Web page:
For several years early in my career with the Internal Revenue Service (IRS), I covered the islands along the coast of Maine. Thoroughly enjoying my many trips to the beautiful rugged atolls, I particularly appreciated meeting the unique independent inhabitants. The fine people residing on them weren’t always as fond of me and our communications were sometimes unpleasant. In fact, occasionally they were downright hostile.
Much has changed since I left the IRS behind. Nowadays, my visits to the islands are for pleasure not business. No more combative interactions and disagreeable enforcement encounters. Instead, I serenely navigate my kayak along the shores or peacefully bike their scenic roads.
Islesboro is one of my favorite bicycle outings. The 14 mile long island offers sweeping vistas, numerous picturesque coves and harbors, and lightly traveled primarily paved roads. Located three miles from Lincolnville Beach in Waldo County, it is just a twenty minute ferry ride from the mainland with several crossings each day.
I’d been waiting for a Goldilock’s day to post a Penobscot Paddle & Chowder Society club bike trip to the engaging oasis in central Penobscot Bay. Discerning what appeared to be the perfect opportunity, my longtime friend Brent was the only respondent. Both retired, we had the advantage of choosing a warm sunny weekday for our junket.
Arriving at the Lincolnville Ferry Terminal, we were surprised to find the roundtrip ticket price for an adult with a bike is actually higher than one for a vehicle and driver. Since a Mini Cooper takes up more space than about a dozen bicycles, this appears to be faulty logic in the extreme. My jaded suspicion is the ferry service is compensating for cost overruns on the backs of cyclists. A beautiful bike ride, we sucked up the monetary pain and paid the exorbitant charge.
The overpriced ferry excursion was idyllic with spectacular views of the Camden Hills and nearby islands. Arriving at Grindle Point, we followed Ferry Road past Broad Cove to a junction where the post office and several town buildings are located. Progressing north on Main Road past the architecturally unique granite and brick Alice Pendleton Memorial Library, we navigated through The Narrows, a panoramic restricted isthmus that connects the northern and southern sectors of the island. Continuing north through the tiny village of Pripet, we rounded the upper end of the island near Turtle Head Cove and began our trek south on hilly Meadow Road.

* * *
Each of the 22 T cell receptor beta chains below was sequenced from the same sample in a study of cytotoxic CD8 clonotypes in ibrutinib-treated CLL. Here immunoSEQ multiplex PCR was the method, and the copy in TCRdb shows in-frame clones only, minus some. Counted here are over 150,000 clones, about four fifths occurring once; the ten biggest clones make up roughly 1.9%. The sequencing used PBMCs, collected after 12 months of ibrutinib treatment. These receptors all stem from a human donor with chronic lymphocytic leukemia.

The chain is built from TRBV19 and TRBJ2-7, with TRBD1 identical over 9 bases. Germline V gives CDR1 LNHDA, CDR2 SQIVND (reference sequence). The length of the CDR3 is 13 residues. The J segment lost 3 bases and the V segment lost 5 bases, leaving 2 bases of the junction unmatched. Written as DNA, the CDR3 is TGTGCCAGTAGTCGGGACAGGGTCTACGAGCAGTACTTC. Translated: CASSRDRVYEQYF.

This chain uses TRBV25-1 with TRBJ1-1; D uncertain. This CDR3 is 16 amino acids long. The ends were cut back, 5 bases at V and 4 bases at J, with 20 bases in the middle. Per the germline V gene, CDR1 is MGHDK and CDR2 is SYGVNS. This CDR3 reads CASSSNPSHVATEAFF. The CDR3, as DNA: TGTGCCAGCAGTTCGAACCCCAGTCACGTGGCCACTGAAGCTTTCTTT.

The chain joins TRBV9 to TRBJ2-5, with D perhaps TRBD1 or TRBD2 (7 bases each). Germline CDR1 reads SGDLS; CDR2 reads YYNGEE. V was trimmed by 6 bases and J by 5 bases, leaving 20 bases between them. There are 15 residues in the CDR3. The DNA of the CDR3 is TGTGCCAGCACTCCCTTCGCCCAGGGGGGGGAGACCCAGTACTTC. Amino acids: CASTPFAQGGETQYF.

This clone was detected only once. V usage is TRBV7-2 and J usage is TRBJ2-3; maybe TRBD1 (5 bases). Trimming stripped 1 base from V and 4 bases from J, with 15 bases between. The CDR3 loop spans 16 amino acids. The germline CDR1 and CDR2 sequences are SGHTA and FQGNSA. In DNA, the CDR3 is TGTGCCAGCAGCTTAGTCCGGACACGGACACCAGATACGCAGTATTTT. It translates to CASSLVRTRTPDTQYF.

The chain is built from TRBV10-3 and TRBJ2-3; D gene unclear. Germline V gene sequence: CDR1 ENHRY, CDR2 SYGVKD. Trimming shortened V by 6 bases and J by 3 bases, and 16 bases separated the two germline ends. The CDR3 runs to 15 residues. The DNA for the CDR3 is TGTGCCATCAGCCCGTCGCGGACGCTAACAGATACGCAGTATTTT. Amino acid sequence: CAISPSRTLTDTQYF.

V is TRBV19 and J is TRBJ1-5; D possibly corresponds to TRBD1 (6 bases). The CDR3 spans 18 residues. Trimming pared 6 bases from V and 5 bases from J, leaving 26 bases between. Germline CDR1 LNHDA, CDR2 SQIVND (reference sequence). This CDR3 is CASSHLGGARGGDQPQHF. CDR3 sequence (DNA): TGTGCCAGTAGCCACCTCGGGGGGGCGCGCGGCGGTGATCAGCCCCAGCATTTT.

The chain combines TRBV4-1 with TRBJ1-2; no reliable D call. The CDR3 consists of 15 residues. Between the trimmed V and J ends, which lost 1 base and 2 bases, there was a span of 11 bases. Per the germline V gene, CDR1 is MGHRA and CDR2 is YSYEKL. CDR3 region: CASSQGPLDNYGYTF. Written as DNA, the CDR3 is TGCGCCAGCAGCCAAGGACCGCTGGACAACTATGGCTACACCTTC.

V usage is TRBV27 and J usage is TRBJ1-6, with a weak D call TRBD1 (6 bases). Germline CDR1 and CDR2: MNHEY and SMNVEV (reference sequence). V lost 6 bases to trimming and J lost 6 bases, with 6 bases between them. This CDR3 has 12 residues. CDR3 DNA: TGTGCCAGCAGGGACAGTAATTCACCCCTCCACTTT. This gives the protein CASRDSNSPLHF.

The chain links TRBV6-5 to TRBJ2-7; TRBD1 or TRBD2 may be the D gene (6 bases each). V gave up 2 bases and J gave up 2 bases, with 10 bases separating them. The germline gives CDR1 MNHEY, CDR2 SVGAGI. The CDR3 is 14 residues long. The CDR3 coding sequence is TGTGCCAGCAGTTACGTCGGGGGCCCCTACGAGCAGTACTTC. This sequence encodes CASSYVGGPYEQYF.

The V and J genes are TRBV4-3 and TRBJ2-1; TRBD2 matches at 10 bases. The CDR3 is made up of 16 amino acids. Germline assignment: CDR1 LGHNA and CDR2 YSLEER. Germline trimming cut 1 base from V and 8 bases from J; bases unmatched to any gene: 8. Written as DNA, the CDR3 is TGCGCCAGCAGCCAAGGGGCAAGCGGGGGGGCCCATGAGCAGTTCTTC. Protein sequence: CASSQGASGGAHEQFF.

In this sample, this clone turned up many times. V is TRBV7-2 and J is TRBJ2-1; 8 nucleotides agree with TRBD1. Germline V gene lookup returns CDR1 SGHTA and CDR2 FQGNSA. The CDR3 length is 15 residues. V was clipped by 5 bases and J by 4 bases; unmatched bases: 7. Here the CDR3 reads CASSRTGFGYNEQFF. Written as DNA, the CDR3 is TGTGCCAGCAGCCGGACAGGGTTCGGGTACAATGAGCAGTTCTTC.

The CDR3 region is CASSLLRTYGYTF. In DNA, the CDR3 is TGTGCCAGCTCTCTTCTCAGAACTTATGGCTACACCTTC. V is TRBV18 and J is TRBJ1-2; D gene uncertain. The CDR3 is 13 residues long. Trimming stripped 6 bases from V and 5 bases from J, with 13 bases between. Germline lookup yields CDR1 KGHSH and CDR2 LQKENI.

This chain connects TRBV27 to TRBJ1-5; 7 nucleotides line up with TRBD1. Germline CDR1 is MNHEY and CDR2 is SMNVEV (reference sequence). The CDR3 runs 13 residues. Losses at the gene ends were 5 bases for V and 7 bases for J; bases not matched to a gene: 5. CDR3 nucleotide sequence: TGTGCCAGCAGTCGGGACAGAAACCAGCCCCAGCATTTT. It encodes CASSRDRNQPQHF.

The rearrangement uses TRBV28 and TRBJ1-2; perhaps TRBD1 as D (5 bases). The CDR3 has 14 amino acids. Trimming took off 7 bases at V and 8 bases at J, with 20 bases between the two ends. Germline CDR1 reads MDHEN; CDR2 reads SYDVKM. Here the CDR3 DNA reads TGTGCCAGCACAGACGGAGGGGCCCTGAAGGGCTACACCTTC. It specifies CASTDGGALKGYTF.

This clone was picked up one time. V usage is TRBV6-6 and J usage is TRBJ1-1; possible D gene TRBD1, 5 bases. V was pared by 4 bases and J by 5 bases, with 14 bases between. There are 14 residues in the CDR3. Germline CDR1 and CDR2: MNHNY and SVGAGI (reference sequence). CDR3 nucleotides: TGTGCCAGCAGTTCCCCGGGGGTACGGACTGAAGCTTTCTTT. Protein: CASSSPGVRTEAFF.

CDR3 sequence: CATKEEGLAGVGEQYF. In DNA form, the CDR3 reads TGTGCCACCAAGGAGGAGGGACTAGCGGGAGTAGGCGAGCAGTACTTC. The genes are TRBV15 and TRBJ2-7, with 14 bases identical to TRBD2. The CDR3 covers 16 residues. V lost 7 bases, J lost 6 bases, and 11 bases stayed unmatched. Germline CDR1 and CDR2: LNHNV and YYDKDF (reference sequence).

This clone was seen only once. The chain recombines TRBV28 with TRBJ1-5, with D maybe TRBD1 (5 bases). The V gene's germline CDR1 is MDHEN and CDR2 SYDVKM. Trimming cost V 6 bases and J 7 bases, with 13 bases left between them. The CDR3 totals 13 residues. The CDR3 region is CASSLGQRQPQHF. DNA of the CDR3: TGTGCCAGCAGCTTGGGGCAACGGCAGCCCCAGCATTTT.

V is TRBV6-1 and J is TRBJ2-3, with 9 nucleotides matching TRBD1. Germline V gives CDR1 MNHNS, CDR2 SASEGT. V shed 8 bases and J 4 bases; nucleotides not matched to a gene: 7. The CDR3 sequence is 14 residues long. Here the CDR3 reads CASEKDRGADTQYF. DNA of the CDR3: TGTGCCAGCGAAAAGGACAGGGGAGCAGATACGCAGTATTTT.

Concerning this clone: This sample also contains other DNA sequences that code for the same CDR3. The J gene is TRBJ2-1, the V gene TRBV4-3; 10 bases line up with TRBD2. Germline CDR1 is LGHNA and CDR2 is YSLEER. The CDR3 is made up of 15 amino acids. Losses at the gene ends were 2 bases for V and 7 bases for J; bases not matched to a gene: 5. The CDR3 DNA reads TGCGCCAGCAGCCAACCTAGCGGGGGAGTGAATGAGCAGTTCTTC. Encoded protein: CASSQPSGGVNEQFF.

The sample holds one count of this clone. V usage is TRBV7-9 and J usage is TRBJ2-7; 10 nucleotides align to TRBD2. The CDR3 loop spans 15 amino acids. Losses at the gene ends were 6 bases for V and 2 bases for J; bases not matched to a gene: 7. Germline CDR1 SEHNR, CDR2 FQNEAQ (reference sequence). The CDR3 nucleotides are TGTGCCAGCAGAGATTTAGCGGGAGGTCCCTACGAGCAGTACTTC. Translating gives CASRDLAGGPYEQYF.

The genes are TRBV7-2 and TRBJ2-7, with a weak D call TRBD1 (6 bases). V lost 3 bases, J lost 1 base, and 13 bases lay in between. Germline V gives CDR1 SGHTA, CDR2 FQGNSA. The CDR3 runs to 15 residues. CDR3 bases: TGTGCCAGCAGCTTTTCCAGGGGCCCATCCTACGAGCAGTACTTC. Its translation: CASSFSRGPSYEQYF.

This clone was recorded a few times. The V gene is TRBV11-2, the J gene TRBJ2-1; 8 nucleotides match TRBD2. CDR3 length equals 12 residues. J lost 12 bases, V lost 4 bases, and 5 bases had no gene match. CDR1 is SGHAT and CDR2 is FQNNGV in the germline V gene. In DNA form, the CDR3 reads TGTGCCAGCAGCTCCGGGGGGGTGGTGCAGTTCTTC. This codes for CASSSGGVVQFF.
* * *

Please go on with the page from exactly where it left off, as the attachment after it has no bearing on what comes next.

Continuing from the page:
Reentering The Narrows and angling right past the Historical Society onto West Bay Road, we proceeded along a substantial beach and connected back to the Ferry Terminal. After enjoying lunch on the shore next to the Sailor’s Memorial Museum adjacent to the ferry landing, we traveled south through the quaint hamlet of Dark Harbor where there is a shopping area with opportunities for food, ice cream, and snacks.
Persisting south past numerous Gilded Age mansions, the highway ended at Pendleton Point a scenic picnic and recreational area. A few years ago, the promontory was one of our stops on a long distance sea kayak trip. Taking a hiatus from biking, we hiked the rocky shoreline reminiscing about sea kayak escapades past.
Islesboro is an exceptional sea kayak destination. Nearby Warren Island State Park opposite the ferry terminal offers outstanding campsites for paddlers some with breathtaking views of the mountainous mainland. The approximate boundary between East and West Penobscot Bay, the island is a waypoint for trips to North Haven, Vinalhaven, Cape Rosier, and Deer Isle Archipelago. A lengthy circumnavigation of Islesboro can also be completed in a day trip from Warren Island.
Dazzled by three attractive young ladies on our jaunt back to the ferry terminal, we stopped for refreshment at a lemonade stand in Dark Harbor. The price of relief was a dollar a glass and no senior discount! My admittedly faltering recollection is the cost of a glass of lemonade was five cents when I was a kid. That’s what Charlie Brown advertised. Since over sixty years have transpired since those halcyon days, maybe the current cost accurately accounts for inflation. At the price they’re charging perhaps the young entrepreneurs will be able to forgo student loans when they’re ready for college.
Completing a 37 mile outing, our day ended with another remarkable but expensive ferry ride back to Lincolnville Beach. We traveled home light on cash but flush with warm memories of a most excellent day of cycling without any contentious tax deliberations.
Author of “The Great Mars Hill Bank Robbery” and “Mountains for Mortals – New England,” Ron Chase resides in Topsham. Visit his website at www.ronchaseoutdoors.com or he can be reached at firstname.lastname@example.org